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What is the small estate procedure in California?

Losing a loved one is hard, settling their estate shouldn't be. In this blog post we cover how to settle a small estate in California - read on to find out more!

Small estate probate california

The monetary size of a decedent's estate, what it is composed of, and the marital status of the person who died, are all key components that help determine whether probate will be necessary. Avoiding the administration of a deceased's will is clearly the preferred way to settle an estate, if possible.

Recognizing that probate proceedings can be frustrating, expensive, and time consuming, California's legislators developed a procedure so that a beneficiary can settle a small estate without all of the formal probate complexities. In fact, the procedure established via California Probate Code 13050, makes filing a small state affidavit must faster than going through full probate proceedings, and relatively easy.

What Qualifies as a Small Estate?

According to the California probate code §§890, 13000 - to be considered a small estate and avoid probate, the total value of all real property and personal property cannot exceed $184,500.

In determining if the decedent's estate qualifies, you'll need to calculate the total value of all property they owned, and add any life insurance and retirement benefits that will be paid to the estate. The total value of the decedent's property is calculated based on its worth on the date of death. It is not based on what is property's current value may be, as several months or perhaps years may have passed since the death occurred.

If a small estate includes real property (ex: real estate, including a house, condominium, townhouse, or land), California's limit where you can still utilize the small estate affidavit to transfer said property is $61,500, for deaths taking place after April 1, 2022. This is part of the total of $184,500 that is permissible to avoid probate.

This does not include monies that are designated as payable to someone other than the deceased.

The California Judicial Branch specifies that the following items are not to be included when calculating the total value of the estate:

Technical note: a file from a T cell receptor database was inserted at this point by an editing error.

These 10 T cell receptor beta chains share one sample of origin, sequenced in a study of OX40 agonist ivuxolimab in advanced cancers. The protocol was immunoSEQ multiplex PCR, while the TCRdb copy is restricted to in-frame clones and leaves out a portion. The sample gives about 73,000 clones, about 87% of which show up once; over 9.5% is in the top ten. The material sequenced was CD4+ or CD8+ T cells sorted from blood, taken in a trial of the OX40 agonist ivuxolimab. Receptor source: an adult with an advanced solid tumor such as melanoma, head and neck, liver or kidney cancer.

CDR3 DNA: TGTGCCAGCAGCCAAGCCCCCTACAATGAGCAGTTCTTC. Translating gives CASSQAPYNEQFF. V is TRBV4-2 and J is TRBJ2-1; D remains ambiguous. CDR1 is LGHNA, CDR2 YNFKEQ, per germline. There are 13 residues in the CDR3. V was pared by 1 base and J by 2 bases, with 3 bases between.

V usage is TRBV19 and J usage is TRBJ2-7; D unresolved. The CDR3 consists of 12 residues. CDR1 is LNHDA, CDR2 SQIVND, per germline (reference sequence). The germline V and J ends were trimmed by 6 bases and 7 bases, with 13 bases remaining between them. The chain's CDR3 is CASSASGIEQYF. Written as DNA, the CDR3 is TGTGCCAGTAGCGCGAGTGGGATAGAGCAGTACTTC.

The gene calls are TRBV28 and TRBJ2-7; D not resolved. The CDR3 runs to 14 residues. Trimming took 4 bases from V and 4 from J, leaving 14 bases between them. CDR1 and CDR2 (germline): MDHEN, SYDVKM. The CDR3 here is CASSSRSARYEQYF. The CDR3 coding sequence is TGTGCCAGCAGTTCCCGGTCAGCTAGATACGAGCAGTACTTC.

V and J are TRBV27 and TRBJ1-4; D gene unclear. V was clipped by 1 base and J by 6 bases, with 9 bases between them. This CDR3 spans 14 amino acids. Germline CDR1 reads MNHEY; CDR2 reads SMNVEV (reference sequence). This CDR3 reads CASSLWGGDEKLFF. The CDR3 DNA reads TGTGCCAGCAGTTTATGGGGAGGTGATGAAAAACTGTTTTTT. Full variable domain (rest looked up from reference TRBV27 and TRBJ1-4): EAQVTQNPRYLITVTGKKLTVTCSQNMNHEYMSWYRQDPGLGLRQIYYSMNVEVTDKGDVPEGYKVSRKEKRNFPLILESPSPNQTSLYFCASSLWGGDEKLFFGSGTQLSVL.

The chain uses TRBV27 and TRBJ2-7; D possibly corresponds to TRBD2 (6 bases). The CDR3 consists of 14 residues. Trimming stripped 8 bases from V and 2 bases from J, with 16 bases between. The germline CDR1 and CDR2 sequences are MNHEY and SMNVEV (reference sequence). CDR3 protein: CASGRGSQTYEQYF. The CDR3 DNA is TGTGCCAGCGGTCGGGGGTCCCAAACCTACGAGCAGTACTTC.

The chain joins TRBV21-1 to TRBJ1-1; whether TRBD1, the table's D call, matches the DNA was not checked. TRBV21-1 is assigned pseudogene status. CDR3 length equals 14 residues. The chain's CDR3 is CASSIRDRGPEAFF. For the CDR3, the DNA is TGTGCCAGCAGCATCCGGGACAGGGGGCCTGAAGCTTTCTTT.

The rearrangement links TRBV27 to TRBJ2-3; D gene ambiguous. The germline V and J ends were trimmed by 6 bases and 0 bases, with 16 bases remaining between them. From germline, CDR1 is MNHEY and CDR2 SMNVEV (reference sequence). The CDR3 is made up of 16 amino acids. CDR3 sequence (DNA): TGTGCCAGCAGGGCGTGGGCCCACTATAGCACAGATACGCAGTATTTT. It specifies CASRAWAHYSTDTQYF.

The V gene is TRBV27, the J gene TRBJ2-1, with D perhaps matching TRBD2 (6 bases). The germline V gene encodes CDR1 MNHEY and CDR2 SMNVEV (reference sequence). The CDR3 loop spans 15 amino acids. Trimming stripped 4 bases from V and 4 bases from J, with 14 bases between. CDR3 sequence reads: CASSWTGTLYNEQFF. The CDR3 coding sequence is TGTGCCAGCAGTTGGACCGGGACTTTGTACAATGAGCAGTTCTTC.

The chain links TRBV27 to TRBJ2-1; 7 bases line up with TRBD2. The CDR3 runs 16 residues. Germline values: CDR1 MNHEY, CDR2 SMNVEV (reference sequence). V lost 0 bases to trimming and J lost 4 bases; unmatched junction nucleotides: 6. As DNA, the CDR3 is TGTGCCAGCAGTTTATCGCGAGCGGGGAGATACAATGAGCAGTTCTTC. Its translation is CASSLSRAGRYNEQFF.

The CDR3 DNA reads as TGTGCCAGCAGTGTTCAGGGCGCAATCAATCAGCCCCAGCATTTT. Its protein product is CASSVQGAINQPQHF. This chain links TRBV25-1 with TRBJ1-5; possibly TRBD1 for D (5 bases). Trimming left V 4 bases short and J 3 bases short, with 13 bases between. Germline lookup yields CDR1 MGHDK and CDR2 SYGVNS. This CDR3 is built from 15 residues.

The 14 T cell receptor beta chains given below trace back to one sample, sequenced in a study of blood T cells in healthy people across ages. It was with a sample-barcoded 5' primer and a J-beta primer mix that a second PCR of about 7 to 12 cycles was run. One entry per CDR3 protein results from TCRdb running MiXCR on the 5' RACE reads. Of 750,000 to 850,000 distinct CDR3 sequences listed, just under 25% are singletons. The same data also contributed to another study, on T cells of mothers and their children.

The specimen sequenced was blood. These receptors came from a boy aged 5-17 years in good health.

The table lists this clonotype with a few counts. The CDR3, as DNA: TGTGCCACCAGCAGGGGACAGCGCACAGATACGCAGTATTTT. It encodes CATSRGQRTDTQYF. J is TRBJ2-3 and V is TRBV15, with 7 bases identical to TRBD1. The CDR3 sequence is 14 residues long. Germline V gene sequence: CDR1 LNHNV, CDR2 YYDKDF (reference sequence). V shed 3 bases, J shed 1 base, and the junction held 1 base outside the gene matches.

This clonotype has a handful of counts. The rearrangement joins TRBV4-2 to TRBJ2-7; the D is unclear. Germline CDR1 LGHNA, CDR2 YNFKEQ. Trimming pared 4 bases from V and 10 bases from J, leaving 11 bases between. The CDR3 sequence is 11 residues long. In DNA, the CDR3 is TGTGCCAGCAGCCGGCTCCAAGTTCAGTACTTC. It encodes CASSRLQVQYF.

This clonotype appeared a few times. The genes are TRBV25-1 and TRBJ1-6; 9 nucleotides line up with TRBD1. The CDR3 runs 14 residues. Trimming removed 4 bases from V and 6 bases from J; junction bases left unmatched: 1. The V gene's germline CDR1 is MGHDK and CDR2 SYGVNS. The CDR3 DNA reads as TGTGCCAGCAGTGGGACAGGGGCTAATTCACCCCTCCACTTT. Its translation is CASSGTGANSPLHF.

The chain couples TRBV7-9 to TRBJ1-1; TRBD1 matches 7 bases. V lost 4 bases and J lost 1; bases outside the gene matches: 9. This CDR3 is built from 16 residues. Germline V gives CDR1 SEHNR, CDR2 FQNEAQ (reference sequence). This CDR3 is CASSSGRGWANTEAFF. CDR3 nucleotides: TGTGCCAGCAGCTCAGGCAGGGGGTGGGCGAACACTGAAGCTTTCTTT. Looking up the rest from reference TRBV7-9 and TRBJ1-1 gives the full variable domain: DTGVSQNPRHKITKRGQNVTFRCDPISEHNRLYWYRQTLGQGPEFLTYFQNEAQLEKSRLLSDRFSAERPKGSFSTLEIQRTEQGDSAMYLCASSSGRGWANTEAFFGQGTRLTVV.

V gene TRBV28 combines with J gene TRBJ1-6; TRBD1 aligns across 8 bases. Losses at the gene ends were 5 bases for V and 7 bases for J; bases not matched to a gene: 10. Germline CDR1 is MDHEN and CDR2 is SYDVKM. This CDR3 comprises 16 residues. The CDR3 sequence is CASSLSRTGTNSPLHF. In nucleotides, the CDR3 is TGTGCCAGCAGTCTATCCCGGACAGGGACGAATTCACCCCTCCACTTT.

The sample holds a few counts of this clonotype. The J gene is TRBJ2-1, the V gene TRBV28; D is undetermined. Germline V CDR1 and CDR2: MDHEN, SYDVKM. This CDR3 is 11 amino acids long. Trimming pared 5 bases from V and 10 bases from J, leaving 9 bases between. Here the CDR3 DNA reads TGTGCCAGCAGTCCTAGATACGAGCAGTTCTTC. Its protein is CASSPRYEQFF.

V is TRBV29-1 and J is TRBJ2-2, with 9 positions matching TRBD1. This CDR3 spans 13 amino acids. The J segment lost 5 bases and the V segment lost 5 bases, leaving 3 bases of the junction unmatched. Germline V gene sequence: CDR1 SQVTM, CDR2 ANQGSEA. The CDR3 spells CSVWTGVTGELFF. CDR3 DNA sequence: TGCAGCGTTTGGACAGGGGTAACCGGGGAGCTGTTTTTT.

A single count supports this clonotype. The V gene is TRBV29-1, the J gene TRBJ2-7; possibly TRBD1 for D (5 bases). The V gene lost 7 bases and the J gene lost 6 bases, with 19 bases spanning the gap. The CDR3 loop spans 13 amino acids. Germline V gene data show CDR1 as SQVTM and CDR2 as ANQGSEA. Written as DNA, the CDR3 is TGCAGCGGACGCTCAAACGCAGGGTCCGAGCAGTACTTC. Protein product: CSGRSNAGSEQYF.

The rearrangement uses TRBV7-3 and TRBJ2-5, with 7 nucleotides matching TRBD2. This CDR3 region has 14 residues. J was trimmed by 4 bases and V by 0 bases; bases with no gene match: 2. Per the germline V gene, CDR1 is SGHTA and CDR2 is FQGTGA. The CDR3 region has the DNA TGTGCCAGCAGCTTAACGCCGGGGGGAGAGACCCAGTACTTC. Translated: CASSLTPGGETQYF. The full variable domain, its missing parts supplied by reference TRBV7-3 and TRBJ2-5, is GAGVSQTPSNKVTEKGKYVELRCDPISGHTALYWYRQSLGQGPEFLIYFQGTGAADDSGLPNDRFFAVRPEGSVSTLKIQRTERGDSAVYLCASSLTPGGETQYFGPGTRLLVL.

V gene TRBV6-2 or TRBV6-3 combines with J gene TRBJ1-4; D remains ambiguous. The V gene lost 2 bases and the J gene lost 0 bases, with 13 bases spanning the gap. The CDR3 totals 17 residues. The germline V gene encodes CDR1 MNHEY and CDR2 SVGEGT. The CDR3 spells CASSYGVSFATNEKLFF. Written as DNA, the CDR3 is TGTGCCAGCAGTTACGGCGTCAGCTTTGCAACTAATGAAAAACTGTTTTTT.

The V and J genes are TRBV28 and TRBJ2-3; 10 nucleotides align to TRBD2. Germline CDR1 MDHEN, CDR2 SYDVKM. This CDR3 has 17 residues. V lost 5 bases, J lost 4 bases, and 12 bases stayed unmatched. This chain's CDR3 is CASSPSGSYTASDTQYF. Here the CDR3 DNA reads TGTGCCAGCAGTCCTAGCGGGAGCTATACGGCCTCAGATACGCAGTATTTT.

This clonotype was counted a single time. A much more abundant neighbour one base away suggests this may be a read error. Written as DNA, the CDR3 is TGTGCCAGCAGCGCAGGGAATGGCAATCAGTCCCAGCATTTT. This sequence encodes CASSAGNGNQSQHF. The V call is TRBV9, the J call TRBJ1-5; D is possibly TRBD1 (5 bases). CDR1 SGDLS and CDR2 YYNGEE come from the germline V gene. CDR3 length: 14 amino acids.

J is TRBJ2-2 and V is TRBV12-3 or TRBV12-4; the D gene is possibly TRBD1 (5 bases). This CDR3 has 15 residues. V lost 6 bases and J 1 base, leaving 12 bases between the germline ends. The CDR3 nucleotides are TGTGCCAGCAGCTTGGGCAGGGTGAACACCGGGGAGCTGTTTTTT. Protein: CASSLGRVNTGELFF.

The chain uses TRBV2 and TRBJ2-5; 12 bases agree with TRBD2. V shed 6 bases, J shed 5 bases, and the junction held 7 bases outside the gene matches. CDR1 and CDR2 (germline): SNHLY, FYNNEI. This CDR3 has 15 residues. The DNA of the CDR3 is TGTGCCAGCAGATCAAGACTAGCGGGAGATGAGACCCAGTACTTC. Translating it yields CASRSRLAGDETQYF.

• Automobiles, boats, motorhomes, camper trucks, or mobile homes.
  • Real property, including real estate, located in states other than California.
  • Real property that is considered held in trust, including a living trust.
  • Any joint tenancy property. This is real property or personal property that the decedent owned with someone else. This may include a spouse, domestic partner, friend, or business partner.
  • Property of the deceased's that will pass directly to a surviving spouse or domestic partner. Included is any community property which was acquired during the marriage unless otherwise noted; quasi-community property (California Family Code, section 125) that was purchased outside of California, but would be considered community property if the items were purchased elsewhere, prior to a married couple moving to the state.
  • Separate property, which according to California Family Code, section 770, can include personal property acquired before marriage, gifts or inheritance obtained before or during a marriage, income earned from separate property, and any assets or debts that are determined to be a spouse's responsibility by the other spouse.

Also not included in a small estate total valuation calculation are life insurance policies and death benefits, items subject to probate that are passing directly to one or more beneficiaries; salary or compensation payable to the decedent of up to $5,000, debts or property mortgages of the decedent, and bank accounts owned by multiple persons, including the deceased.

Because of the required exclusion of many potentially valuable assets from small estate filings, a surprising number of estates which might have been above the $184,500 threshold for large estates, now qualify to make use of the small estate's procedure.

Do You Qualify to Use the Small Estate Procedure?

So you've determined that the estate of the decedent qualifies as a small estate under California law, with a total valuation under $184,500. Let's see if you are entitled to file the small estate affidavit. Here are the parameters, again based on the rules of the California Family Code, section 770.

  • You can file a sworn document known as an Affidavit for Collection of Personal Property if you have a legal right to claim an inheritance from the decedent. You may be named as a beneficiary in the deceased's will or may be the guardian or conservator of the estate if there are minor children left behind.
  • If the decedent did not leave a will, known as passing away 'intestate', you may file a small estate affidavit if you are the spouse or child of the deceased; or if none exists, a relative. The inheritance succession is spelled out by the California Intestacy Code, sections 6400-6414.
  • If the estate of the deceased person is already in probate court when you begin your small estate procedure, the estate's personal administrator must agree, in writing, that you may continue with your action.

Most banks, credit unions and other financial institutions have their own affidavit available for the transfer of personal property, or you may choose to use of the form available from the county probate court.

California's Small Estate Affidavit Procedure